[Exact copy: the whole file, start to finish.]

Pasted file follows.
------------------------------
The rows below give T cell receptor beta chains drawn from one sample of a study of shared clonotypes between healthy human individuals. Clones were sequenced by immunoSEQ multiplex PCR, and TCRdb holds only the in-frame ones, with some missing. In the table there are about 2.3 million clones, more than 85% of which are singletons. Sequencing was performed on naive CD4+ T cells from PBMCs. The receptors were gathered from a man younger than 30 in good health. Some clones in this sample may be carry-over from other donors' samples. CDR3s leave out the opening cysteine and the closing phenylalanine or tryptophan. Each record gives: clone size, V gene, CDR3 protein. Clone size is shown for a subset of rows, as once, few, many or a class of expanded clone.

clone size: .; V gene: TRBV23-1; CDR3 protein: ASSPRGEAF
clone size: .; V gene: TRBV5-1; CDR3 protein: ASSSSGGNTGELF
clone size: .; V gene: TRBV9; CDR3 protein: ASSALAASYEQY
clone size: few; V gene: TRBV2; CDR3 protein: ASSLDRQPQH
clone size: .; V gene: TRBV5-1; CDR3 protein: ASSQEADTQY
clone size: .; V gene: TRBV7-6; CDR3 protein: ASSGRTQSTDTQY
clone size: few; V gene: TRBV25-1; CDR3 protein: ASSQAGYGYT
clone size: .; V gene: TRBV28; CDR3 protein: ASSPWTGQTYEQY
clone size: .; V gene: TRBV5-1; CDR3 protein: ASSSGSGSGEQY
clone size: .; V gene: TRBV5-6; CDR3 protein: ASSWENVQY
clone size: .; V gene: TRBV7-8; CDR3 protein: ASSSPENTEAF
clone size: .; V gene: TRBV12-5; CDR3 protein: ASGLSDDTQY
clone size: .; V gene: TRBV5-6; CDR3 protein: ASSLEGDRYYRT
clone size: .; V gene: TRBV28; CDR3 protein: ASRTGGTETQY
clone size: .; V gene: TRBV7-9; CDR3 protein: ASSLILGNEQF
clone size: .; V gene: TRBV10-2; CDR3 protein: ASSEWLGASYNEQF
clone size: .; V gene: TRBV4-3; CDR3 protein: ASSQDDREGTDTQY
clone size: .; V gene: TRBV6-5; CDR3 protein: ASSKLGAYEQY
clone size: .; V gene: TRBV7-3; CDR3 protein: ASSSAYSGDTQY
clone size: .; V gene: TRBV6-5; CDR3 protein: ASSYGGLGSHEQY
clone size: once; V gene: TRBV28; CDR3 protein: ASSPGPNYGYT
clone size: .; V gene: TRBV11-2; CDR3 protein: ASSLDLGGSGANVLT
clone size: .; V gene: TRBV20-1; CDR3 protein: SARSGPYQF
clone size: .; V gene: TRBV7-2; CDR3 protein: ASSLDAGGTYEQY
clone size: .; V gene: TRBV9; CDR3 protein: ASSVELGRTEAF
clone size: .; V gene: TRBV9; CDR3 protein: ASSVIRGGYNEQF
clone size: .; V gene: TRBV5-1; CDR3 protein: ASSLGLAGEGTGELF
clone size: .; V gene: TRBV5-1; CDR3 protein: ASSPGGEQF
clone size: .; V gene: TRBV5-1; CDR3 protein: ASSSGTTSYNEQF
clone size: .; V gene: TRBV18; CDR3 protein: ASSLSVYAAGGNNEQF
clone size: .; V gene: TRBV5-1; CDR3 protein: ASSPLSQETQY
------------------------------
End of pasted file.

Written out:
The rows below give T cell receptor beta chains drawn from one sample of a study of shared clonotypes between healthy human individuals. Clones were sequenced by immunoSEQ multiplex PCR, and TCRdb holds only the in-frame ones, with some missing. In the table there are about 2.3 million clones, more than 85% of which are singletons. Sequencing was performed on naive CD4+ T cells from PBMCs. The receptors were gathered from a man younger than 30 in good health. Some clones in this sample may be carry-over from other donors' samples. CDR3s leave out the opening cysteine and the closing phenylalanine or tryptophan. Each record gives: clone size, V gene, CDR3 protein. Clone size is shown for a subset of rows, as once, few, many or a class of expanded clone.

clone size: .; V gene: TRBV23-1; CDR3 protein: ASSPRGEAF
clone size: .; V gene: TRBV5-1; CDR3 protein: ASSSSGGNTGELF
clone size: .; V gene: TRBV9; CDR3 protein: ASSALAASYEQY
clone size: few; V gene: TRBV2; CDR3 protein: ASSLDRQPQH
clone size: .; V gene: TRBV5-1; CDR3 protein: ASSQEADTQY
clone size: .; V gene: TRBV7-6; CDR3 protein: ASSGRTQSTDTQY
clone size: few; V gene: TRBV25-1; CDR3 protein: ASSQAGYGYT
clone size: .; V gene: TRBV28; CDR3 protein: ASSPWTGQTYEQY
clone size: .; V gene: TRBV5-1; CDR3 protein: ASSSGSGSGEQY
clone size: .; V gene: TRBV5-6; CDR3 protein: ASSWENVQY
clone size: .; V gene: TRBV7-8; CDR3 protein: ASSSPENTEAF
clone size: .; V gene: TRBV12-5; CDR3 protein: ASGLSDDTQY
clone size: .; V gene: TRBV5-6; CDR3 protein: ASSLEGDRYYRT
clone size: .; V gene: TRBV28; CDR3 protein: ASRTGGTETQY
clone size: .; V gene: TRBV7-9; CDR3 protein: ASSLILGNEQF
clone size: .; V gene: TRBV10-2; CDR3 protein: ASSEWLGASYNEQF
clone size: .; V gene: TRBV4-3; CDR3 protein: ASSQDDREGTDTQY
clone size: .; V gene: TRBV6-5; CDR3 protein: ASSKLGAYEQY
clone size: .; V gene: TRBV7-3; CDR3 protein: ASSSAYSGDTQY
clone size: .; V gene: TRBV6-5; CDR3 protein: ASSYGGLGSHEQY
clone size: once; V gene: TRBV28; CDR3 protein: ASSPGPNYGYT
clone size: .; V gene: TRBV11-2; CDR3 protein: ASSLDLGGSGANVLT
clone size: .; V gene: TRBV20-1; CDR3 protein: SARSGPYQF
clone size: .; V gene: TRBV7-2; CDR3 protein: ASSLDAGGTYEQY
clone size: .; V gene: TRBV9; CDR3 protein: ASSVELGRTEAF
clone size: .; V gene: TRBV9; CDR3 protein: ASSVIRGGYNEQF
clone size: .; V gene: TRBV5-1; CDR3 protein: ASSLGLAGEGTGELF
clone size: .; V gene: TRBV5-1; CDR3 protein: ASSPGGEQF
clone size: .; V gene: TRBV5-1; CDR3 protein: ASSSGTTSYNEQF
clone size: .; V gene: TRBV18; CDR3 protein: ASSLSVYAAGGNNEQF
clone size: .; V gene: TRBV5-1; CDR3 protein: ASSPLSQETQY